DW's Health News: Lifestyle-related cancers on the rise

Did you know that your lifestyle can influence your cancer risk? Or that tea towels can make you sick? DW brings you this week's health news, all in one handy guide right here!

Global rise in lifestyle-related cancers

The number of cancers related to unhealthy lifestyles has increased over the past ten years, according to a study by the Global Burden of Disease Cancer Collaboration. Lung cancer, which is greatly associated with smoking, was found to be the most common deadliest type of cancer, with two million diagnoses and 1.7 million deaths in 2016. Bowel cancer is the second most common cancer. In 2016, approximately 1.7 million people were diagnosed and 830,000 people died from it. The researchers believe that "Western" diets play a role in the incidence rates of bowel cancer. The highest incidence was found in the Netherlands, and the lowest rates were in Gambia. The occurrence of skin cancer was also greatly related to our exposure to ultraviolet (UV) light, but also to a person's "innate protection" through skin tone. Although cancer isn't merely caused by lifestyle, but also genetic factors, these recent data suggest that your lifestyle can reduce or increase your risk of developing a form of cancer. So, quit smoking, eat healthily, protect yourself from the sun, and exercise regularly.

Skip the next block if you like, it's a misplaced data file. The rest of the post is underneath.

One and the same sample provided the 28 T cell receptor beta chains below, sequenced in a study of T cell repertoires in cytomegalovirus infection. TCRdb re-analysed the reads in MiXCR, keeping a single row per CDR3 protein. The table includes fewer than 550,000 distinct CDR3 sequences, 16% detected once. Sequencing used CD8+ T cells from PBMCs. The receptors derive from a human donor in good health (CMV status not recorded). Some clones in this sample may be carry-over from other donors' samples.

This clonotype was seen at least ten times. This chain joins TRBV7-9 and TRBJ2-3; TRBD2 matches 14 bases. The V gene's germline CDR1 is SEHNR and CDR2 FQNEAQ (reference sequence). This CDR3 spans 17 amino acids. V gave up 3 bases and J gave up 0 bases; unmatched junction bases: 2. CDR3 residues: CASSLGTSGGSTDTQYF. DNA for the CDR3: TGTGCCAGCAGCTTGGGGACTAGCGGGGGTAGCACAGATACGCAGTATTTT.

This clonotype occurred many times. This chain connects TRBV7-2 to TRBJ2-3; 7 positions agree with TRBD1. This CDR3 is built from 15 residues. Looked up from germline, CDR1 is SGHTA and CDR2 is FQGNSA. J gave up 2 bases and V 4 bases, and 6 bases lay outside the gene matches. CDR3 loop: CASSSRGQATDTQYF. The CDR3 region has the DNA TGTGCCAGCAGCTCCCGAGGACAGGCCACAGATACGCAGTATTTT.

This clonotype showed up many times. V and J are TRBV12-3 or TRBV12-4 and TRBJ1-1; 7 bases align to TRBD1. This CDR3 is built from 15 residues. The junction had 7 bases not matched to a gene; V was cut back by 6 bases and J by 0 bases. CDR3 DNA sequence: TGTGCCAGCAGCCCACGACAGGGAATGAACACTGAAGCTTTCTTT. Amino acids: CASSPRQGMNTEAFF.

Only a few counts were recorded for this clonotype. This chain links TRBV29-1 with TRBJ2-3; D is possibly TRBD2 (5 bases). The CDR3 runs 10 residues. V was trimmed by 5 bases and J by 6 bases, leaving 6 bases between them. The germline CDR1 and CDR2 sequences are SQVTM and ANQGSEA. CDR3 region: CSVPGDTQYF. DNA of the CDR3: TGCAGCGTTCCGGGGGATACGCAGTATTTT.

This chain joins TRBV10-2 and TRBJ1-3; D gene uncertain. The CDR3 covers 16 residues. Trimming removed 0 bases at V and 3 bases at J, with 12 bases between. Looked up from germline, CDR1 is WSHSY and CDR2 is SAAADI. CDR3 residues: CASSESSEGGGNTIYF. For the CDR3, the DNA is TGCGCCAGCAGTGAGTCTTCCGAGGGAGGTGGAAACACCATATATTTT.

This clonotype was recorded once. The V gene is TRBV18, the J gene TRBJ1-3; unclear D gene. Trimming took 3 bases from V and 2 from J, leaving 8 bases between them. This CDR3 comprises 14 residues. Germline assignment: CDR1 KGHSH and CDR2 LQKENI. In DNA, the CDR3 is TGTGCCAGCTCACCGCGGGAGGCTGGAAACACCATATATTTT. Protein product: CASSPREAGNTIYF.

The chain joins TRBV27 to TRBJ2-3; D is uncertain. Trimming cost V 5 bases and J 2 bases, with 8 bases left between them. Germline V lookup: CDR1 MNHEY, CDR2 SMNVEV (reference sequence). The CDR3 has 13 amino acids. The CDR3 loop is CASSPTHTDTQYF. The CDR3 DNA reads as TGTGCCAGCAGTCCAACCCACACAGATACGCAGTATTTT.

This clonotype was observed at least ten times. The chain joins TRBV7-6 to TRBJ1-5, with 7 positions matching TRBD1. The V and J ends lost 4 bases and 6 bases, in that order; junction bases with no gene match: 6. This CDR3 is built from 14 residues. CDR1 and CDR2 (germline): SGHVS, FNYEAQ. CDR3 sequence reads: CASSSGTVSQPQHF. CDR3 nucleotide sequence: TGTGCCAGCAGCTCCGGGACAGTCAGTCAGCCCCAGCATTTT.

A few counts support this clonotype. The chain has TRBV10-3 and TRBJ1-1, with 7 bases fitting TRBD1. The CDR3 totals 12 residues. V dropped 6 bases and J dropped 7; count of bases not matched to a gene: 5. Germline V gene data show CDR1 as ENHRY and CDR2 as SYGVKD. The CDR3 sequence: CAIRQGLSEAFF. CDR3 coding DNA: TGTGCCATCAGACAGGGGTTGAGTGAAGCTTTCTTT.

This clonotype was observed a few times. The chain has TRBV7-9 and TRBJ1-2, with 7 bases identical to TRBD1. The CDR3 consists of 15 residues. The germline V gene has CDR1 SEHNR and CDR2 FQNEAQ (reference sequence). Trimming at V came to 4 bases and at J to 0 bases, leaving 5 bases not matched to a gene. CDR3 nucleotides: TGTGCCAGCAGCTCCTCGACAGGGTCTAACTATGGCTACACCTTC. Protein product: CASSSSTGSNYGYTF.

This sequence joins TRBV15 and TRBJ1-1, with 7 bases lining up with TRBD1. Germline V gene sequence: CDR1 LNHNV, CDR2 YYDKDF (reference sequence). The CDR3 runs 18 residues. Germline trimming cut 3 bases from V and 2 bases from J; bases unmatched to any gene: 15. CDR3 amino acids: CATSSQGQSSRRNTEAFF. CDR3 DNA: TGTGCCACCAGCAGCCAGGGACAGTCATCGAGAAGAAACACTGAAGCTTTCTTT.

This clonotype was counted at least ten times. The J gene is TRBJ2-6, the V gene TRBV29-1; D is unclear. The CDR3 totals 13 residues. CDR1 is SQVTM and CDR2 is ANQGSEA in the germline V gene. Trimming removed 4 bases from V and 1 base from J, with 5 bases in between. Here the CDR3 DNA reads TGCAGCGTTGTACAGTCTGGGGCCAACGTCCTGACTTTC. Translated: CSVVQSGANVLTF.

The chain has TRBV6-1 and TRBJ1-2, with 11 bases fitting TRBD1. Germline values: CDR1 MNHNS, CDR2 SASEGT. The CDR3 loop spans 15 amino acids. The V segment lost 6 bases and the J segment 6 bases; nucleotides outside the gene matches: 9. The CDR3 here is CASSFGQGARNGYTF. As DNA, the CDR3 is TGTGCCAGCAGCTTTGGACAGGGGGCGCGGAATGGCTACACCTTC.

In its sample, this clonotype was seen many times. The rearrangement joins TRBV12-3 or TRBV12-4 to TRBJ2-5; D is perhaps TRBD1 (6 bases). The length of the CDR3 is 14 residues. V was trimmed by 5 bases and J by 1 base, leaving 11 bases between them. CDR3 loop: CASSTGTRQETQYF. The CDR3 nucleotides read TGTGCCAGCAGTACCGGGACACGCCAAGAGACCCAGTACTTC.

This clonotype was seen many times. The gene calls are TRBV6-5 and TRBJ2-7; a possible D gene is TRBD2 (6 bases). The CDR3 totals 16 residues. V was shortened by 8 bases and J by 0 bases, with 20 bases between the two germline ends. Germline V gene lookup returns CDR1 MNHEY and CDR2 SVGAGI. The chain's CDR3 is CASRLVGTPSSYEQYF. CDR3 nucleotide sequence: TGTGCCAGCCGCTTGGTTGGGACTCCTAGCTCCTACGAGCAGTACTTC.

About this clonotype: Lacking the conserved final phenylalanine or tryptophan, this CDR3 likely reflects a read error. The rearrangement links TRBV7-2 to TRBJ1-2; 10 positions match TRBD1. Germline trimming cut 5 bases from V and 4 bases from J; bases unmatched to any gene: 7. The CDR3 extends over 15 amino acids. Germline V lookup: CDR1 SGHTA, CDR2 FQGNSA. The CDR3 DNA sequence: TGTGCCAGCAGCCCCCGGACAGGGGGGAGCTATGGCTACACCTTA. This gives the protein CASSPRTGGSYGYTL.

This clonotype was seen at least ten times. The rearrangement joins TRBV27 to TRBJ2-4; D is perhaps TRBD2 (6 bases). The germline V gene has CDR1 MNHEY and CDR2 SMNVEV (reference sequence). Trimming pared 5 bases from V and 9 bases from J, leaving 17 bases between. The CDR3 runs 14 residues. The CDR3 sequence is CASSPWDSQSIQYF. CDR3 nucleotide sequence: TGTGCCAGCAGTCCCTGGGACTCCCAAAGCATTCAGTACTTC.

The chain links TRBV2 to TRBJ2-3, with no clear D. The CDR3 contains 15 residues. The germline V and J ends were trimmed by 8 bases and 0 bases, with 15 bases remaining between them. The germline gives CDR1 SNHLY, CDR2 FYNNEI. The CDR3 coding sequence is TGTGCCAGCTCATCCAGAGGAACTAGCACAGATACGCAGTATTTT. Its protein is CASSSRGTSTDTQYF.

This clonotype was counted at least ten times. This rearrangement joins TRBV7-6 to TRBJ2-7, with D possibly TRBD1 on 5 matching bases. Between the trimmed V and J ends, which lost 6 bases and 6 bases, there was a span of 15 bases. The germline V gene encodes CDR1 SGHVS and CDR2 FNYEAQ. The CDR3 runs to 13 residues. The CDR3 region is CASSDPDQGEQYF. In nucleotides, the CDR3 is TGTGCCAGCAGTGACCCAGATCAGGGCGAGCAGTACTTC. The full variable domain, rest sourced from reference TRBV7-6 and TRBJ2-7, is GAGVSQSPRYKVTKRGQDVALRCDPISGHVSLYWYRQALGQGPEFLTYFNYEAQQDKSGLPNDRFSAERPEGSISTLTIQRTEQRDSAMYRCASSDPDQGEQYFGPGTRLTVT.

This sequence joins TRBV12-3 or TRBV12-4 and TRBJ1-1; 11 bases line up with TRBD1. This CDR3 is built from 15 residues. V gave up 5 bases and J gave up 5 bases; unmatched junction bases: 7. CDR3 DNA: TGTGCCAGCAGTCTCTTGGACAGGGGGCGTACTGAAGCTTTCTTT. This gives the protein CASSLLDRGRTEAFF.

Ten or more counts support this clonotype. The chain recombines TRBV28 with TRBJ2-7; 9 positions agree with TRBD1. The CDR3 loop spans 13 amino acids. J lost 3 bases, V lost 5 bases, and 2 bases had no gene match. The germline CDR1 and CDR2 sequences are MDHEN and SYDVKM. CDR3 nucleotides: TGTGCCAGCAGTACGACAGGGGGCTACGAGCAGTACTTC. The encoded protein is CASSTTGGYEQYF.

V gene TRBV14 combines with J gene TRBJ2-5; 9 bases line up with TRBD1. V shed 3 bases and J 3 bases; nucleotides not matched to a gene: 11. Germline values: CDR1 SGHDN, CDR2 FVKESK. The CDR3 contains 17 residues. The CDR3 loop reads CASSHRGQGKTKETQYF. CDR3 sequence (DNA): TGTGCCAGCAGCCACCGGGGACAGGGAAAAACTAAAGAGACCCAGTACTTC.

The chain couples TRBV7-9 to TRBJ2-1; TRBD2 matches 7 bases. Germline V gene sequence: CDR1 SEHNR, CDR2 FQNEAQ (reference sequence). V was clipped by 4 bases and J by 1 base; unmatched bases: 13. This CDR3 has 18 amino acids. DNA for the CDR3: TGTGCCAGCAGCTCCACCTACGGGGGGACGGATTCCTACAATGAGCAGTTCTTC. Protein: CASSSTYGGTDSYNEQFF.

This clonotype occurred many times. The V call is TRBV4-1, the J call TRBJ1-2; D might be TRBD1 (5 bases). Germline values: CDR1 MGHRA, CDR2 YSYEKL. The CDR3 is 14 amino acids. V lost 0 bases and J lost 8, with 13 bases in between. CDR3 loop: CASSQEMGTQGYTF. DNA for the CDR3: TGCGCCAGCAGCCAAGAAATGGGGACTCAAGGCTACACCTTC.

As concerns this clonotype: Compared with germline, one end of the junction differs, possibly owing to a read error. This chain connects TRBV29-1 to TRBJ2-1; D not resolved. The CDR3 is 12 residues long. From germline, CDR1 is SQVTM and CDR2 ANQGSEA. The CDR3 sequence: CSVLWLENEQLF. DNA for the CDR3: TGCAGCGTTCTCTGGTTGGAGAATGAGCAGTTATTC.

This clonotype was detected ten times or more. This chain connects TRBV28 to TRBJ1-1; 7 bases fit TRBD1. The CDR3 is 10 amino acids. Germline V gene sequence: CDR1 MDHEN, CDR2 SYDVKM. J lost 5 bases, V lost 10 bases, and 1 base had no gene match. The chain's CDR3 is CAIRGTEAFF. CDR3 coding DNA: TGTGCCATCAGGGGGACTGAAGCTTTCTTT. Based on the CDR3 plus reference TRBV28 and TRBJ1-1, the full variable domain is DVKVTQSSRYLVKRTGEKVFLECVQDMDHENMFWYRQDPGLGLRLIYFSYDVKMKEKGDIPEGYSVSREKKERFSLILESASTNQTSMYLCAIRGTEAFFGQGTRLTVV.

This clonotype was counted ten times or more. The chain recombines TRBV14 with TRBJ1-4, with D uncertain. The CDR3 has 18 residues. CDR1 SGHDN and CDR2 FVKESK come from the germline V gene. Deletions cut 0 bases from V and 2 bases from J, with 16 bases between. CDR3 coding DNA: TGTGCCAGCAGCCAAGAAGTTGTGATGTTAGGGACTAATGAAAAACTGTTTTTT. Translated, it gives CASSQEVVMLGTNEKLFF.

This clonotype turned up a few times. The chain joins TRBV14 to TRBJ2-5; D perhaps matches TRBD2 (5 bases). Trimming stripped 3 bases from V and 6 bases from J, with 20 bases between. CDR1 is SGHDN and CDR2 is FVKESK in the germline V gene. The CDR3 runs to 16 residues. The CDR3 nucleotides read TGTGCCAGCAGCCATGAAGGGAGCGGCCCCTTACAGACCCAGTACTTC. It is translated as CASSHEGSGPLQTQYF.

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A stressful job can harm your health, so make sure to look after yourself

Stressful job stresses heart

People in stressful jobs, such as nurses, secretaries, bus drivers and assembly line workers have a nearly 50 percent higher risk of developing atrial fibrillation. People usually suffer from work stress in jobs with high psychological demands and with little control over their work situation. Atrial fibrillation is the most common heart rhythm disorder, causing up to 30 percent of all strokes. Symptoms include palpitations, fatigue and weakness, light headedness or dizziness, and shortness of breath. If you have a stressful and demanding job, make sure to look after yourself: mindfulness training, such as meditation or yoga, can lower stress levels, as well as taking regular exercise and having a healthy diet.

Schublade und Trockentuch

Kitchen towels can host millions of bacteria, and some of them can cause food poisoning

Culprits on kitchen towels